Falling pension contributions put more pressure on workplace pension reforms

25th February 2013

If Britain continues on the current trajectory for pension savings, the country will be in considerable trouble. The choice may be stark – either a huge pension bill or many millions of pensioners at risk of seeing out their lives in poverty.

The Office for National Statistics says that membership of company pension schemes has fallen for the 15th year in succession to 46 per cent of the workforce. This is the lowest figure at least since records began 15 years ago as HR magazine reports.

The ONS also found that half of private sector employees are receiving less than an eight per cent employer contribution as well.

Most pension experts would suggest that eight per cent is not really enough for most people unless perhaps people are in their early twenties where, hopefully, they may be able to rely on four decades of compounded returns. Even for older savers, however, eight per cent is clearly better than setting aside the nothing that 54 per cent may be saving in a pension.

The Government is trying to do something about this with its big workplace reform of pensions. In fact, the starting gun has already been fired. Some employees of the ten largest companies may have already joined the new system and it is being rolled out across the next group of employers by size at the moment so the next rank of big employers after some of the supermarkets and the banks.

The new system is designed to get that 46 percentage significantly higher. It relies on nudging or, cynics might say, inertia. Up until now, if you haven’t actively joined the company pension, you are not in the company pension. From around now, or at least in the next three years or so, you will be auto-enrolled if you don’t actively decide not to join and tell that to your employer that is the case. You must opt out periodically or once again you will be auto-enrolled. The theory runs that the inertia that has stopped people signing up to pensions will now mean they actually stay in a pension in future.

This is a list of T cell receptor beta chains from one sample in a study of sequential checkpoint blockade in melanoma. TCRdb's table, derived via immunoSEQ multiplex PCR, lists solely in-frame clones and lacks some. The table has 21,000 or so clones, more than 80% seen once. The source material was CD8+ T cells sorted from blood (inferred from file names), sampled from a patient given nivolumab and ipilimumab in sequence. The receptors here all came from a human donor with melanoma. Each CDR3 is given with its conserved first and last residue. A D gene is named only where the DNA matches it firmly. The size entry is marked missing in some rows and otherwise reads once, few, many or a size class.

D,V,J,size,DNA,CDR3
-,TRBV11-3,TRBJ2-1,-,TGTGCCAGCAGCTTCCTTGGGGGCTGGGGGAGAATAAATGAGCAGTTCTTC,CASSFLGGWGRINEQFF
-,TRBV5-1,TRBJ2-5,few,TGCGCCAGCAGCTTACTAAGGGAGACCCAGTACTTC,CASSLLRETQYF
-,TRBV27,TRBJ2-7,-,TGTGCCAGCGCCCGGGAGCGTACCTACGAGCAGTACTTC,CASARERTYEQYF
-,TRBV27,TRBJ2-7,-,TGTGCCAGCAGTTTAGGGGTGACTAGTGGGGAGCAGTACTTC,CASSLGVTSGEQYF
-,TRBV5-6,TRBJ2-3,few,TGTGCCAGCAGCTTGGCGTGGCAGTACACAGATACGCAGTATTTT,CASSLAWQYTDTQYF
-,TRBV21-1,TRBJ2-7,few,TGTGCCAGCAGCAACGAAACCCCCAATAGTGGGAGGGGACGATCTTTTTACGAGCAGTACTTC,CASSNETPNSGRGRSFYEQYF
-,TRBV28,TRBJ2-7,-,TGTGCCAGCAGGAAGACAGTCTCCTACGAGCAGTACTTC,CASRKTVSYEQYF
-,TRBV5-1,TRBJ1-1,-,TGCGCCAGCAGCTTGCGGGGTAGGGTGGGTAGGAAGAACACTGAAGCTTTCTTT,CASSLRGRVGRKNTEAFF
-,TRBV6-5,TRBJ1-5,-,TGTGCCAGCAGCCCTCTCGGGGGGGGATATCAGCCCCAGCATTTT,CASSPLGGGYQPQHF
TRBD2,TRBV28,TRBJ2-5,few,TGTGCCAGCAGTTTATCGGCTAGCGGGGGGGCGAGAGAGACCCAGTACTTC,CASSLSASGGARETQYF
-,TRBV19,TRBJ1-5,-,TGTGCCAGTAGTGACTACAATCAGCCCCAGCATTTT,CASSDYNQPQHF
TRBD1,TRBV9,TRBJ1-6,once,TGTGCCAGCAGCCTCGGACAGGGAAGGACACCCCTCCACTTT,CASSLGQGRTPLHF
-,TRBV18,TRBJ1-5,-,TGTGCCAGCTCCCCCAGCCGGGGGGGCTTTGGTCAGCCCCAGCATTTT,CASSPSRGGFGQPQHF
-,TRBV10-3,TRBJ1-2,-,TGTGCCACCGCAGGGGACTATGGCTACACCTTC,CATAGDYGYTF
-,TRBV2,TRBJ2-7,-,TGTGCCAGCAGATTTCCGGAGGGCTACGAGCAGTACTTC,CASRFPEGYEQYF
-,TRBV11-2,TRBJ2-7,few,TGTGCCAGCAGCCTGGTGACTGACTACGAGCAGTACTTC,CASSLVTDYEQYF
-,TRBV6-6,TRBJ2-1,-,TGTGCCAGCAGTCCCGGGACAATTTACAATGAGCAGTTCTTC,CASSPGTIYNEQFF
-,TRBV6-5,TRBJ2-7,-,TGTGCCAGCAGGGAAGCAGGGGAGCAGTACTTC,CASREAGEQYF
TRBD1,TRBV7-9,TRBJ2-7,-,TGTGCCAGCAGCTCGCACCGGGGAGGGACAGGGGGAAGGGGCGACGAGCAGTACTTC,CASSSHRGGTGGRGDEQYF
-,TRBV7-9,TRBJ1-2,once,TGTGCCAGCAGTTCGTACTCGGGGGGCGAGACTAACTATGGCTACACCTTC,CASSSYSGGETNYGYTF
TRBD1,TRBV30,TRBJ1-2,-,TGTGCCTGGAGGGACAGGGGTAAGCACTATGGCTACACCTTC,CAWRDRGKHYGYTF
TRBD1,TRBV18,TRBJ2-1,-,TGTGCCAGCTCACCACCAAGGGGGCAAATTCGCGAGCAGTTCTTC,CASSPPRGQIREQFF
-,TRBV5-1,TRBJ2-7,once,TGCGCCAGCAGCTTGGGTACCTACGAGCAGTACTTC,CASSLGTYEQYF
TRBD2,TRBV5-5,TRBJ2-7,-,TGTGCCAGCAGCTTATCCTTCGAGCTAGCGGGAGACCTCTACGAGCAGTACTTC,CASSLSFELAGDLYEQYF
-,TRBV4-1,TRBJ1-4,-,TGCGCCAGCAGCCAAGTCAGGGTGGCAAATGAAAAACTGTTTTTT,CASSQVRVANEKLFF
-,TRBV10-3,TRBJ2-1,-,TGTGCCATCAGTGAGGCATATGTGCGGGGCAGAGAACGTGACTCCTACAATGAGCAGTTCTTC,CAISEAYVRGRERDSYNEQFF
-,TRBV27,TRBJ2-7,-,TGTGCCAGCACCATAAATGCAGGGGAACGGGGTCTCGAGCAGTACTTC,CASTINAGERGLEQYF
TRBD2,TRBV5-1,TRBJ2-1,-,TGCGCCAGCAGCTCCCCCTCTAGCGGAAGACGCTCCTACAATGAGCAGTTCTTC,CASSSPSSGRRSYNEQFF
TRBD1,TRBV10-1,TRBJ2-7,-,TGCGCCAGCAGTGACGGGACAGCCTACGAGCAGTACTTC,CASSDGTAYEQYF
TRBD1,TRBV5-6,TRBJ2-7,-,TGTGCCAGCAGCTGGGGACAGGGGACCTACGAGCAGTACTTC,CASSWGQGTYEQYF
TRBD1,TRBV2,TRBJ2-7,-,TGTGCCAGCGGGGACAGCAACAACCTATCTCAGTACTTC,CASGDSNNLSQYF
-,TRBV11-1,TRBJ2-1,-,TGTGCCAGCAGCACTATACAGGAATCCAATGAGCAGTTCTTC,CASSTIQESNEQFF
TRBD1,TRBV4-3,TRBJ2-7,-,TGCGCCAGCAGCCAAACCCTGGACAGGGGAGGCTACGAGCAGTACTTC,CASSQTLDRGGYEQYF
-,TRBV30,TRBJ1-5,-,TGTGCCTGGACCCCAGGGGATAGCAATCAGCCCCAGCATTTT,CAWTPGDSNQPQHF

By 2017, you will be expected to put in four per cent, your employer must put in three per cent and the Government will put in one, though once again the full amount does not kick in until 2017.

But will this reverse the trend towards less pension saving? Well it might. But there are many challenges. One is the state of the economy and the fact that salaries have not risen much or at all. When Australia created its own system, which was fully compulsory on both employers and employees, it came at a time of rising salaries so people were able to adjust to setting more aside. Here many employees are seeing real terms cuts in their incomes.

In these straitened times, it is difficult to know how many people in the UK will opt out. It is also unclear what will happen with medium and more particularly smaller employers. Besides the extra admin, it will be very unpopular with smaller employers who haven’t offered schemes in the past and may see it as an additional business tax. It is illegal for employers to encourage employees not to join – and thus save the employer from paying compulsory contributions – but there may be many subtle ways of discouraging joiners.

Another issue is the fact that even if people do stay opted in, the eight per cent may not be enough to give them a decent retirement income. While the ONS highlighted the fact that many employers are paying less than eight per cent, the new minimum is eight per cent in total from employer, employee and government. Employers can pay more than their required three per cent of course but there are fears it could become a sort of standard. Some employers may decide to pay for the extra costs of enrolling more members by cutting benefits back.

For now though, perhaps the Government may want to concentrate of getting more people paying into a pension of some kind at least with some level of contributions and then worry about how to get those contributions higher at a later date. However if the next survey saw a further fall below that 47 per cent, there would be even more pressure on this reform to deliver.

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